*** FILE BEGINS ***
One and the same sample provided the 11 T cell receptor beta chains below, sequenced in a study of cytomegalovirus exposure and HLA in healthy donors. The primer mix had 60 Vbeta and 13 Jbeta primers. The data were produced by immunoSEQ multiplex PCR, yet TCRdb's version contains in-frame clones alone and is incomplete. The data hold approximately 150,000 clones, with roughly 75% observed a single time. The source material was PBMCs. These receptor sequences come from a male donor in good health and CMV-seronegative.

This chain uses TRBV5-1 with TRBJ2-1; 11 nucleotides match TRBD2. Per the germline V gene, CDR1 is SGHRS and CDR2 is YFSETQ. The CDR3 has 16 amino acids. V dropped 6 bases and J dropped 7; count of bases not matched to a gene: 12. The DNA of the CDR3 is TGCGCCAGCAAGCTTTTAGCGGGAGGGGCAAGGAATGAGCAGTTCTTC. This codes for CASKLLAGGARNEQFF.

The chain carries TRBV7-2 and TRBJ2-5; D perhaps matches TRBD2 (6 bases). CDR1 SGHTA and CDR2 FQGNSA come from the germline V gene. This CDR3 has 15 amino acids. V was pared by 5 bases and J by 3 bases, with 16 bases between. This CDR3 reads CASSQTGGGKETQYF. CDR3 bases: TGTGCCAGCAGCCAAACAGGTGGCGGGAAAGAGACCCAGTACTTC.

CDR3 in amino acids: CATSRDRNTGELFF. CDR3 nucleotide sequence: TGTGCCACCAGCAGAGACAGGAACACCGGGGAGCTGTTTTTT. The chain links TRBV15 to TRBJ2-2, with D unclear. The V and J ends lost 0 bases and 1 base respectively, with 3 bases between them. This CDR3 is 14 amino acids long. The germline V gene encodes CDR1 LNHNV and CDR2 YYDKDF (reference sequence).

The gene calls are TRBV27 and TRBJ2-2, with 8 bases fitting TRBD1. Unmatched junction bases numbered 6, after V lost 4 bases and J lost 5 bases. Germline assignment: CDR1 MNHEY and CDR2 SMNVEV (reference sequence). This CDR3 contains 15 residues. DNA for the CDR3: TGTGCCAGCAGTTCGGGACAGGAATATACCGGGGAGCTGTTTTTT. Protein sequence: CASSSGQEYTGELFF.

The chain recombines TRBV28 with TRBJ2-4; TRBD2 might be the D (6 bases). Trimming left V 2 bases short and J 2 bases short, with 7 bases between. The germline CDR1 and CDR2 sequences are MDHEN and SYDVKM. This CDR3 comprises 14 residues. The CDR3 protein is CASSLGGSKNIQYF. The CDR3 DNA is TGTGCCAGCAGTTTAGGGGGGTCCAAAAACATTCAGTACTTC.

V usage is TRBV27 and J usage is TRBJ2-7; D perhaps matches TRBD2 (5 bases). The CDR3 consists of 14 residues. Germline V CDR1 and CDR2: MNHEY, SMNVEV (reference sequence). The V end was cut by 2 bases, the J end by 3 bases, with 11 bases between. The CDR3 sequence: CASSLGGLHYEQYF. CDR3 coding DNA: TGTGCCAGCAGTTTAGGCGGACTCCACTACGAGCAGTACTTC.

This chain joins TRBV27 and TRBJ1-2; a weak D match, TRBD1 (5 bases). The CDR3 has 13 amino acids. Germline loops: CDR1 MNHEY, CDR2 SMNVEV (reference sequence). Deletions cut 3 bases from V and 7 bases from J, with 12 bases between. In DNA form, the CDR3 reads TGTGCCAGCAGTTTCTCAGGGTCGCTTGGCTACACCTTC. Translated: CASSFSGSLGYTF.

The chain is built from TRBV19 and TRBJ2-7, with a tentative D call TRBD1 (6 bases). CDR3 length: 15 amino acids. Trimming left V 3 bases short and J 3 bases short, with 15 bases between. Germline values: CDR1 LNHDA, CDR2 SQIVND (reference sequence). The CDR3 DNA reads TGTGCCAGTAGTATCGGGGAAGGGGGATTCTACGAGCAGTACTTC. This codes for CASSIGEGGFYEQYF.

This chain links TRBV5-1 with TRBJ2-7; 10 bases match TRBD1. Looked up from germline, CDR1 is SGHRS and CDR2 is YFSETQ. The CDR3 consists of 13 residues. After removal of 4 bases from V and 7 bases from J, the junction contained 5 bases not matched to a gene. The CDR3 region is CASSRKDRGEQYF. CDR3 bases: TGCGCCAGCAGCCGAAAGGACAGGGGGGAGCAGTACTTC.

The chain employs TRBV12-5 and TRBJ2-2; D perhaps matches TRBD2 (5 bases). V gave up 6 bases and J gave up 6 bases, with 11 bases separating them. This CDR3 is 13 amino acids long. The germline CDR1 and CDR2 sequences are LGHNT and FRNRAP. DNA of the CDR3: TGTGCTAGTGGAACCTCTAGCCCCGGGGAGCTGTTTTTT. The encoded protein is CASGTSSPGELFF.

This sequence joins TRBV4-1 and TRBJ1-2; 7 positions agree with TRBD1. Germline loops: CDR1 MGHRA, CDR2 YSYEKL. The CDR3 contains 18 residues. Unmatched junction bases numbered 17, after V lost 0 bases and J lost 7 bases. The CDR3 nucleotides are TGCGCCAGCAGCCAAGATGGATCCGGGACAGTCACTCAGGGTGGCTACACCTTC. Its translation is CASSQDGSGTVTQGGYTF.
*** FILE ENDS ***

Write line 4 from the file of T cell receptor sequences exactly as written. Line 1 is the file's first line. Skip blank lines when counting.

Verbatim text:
CDR3 in amino acids: CATSRDRNTGELFF. CDR3 nucleotide sequence: TGTGCCACCAGCAGAGACAGGAACACCGGGGAGCTGTTTTTT. The chain links TRBV15 to TRBJ2-2, with D unclear. The V and J ends lost 0 bases and 1 base respectively, with 3 bases between them. This CDR3 is 14 amino acids long. The germline V gene encodes CDR1 LNHNV and CDR2 YYDKDF (reference sequence).